Labor Heterogeneity and Asset Prices: The Importance of Skilled Labor
University of Minnesota; National Bureau of Economic Research (NBER)
Ohio State University (OSU) - Fisher College of Business
November 26, 2012
Fisher College of Business Working Paper No. 2012-03-025
Charles A. Dice Center Working Paper No. 2012-25
We show that heterogeneity in the composition of the labor force affects asset prices in financial markets in important ways. Theoretically, we combine a standard model of labor heterogeneity (Acemoglu, 2002) with a standard neoclassical q-theory model with labor adjustment costs. We then show that the negative expected return-hiring rate relation documented in previous studies is steeper in industries with higher labor adjustment costs. Using the overall industry level of labor skill as a proxy for the industry specific size of labor adjustment costs, we provide empirical support for this prediction. The negative expected return-hiring rate relation is twice as large among industries with higher labor skills than in industries with lower labor skills. In addition, we uncover a novel unconditional labor skill return spread. Firms in industries with more skilled labor have on average higher stock returns than firms in industries with low skilled labor, but this difference is only large across small firms. According to this result, firms with higher labor skills labor tend to be more risky because skilled labor is more costly to adjust, which in turn affects the firm's sensitivity to aggregate shocks in the economy.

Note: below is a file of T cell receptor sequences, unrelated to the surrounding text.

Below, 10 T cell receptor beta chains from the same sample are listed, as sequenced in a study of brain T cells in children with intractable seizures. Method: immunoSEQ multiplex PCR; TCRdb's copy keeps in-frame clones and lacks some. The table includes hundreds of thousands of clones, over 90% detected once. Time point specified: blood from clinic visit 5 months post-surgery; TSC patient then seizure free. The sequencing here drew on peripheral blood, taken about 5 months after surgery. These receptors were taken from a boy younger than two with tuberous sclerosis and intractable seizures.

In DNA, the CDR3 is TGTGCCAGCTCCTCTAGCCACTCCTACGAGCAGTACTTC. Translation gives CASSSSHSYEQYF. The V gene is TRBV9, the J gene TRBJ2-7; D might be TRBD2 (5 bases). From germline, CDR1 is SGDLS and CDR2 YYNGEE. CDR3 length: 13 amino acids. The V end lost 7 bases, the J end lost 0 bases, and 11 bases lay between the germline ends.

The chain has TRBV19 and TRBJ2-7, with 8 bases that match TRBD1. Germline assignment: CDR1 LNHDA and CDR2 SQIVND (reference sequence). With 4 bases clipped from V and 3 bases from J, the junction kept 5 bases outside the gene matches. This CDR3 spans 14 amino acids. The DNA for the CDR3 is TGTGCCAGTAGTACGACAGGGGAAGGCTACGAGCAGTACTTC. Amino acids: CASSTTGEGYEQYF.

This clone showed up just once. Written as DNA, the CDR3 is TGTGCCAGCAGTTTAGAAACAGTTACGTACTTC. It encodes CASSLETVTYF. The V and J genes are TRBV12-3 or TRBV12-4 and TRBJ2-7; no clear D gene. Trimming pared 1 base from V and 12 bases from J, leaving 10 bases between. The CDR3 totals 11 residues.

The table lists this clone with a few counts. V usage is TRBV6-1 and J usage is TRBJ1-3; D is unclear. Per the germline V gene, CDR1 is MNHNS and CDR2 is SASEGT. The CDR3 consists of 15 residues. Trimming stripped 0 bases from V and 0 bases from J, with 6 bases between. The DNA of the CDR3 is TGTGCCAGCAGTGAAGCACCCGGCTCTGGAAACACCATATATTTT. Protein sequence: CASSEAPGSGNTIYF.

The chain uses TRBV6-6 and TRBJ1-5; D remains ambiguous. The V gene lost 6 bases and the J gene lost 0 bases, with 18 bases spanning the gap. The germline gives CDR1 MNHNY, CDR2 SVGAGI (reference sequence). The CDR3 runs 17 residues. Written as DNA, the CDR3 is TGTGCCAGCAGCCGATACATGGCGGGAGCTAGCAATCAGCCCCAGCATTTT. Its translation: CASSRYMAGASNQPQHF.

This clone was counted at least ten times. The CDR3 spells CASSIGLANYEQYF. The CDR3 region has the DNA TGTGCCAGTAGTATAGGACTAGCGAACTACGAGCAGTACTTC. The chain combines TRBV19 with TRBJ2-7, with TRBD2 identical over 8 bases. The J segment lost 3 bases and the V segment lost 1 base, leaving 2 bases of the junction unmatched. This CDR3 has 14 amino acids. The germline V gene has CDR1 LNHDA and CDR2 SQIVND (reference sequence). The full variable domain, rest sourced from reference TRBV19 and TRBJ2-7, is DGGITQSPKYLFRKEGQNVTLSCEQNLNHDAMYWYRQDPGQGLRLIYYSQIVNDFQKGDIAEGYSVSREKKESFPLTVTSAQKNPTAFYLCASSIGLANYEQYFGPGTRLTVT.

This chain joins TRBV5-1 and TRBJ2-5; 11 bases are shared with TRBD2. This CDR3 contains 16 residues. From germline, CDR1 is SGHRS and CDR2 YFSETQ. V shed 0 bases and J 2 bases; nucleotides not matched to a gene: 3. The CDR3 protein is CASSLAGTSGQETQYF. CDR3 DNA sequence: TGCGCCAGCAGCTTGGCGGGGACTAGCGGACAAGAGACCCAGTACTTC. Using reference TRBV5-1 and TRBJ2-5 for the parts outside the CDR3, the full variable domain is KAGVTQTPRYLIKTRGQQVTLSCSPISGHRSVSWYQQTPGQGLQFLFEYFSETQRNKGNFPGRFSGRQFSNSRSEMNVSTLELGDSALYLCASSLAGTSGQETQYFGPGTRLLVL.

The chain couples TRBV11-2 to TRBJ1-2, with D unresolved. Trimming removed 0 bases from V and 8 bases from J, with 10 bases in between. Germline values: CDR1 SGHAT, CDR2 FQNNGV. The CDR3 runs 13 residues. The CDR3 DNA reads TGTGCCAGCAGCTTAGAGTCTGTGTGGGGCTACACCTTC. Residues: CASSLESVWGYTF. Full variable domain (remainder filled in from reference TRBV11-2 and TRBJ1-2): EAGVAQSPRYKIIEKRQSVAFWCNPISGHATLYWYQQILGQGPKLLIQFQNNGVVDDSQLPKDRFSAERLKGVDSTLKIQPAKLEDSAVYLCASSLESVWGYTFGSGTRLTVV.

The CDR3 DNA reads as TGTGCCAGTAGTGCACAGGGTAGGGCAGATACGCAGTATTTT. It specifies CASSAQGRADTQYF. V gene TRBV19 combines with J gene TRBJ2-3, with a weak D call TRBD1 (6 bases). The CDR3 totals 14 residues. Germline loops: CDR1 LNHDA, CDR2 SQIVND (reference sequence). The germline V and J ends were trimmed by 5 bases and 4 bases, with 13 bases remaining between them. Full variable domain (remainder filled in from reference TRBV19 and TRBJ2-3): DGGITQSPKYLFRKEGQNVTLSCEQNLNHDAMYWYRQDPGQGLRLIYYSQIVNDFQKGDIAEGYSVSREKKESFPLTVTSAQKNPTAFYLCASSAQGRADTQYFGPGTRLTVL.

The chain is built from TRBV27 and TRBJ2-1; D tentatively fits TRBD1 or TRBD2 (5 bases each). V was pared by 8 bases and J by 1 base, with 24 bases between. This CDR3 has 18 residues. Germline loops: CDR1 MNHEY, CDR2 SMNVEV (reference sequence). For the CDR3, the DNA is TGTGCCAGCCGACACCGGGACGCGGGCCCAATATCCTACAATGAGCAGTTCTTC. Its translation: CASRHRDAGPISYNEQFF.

Number of Pages in PDF File: 39
Keywords: Skill Premium, Labor Hiring, Investment, Stock Return Predictability, Cross-Sectional Asset Pricing, q-theory
JEL Classification: E22, E23, E44, G12
Date posted: October 2, 2012 ; Last revised: March 1, 2013
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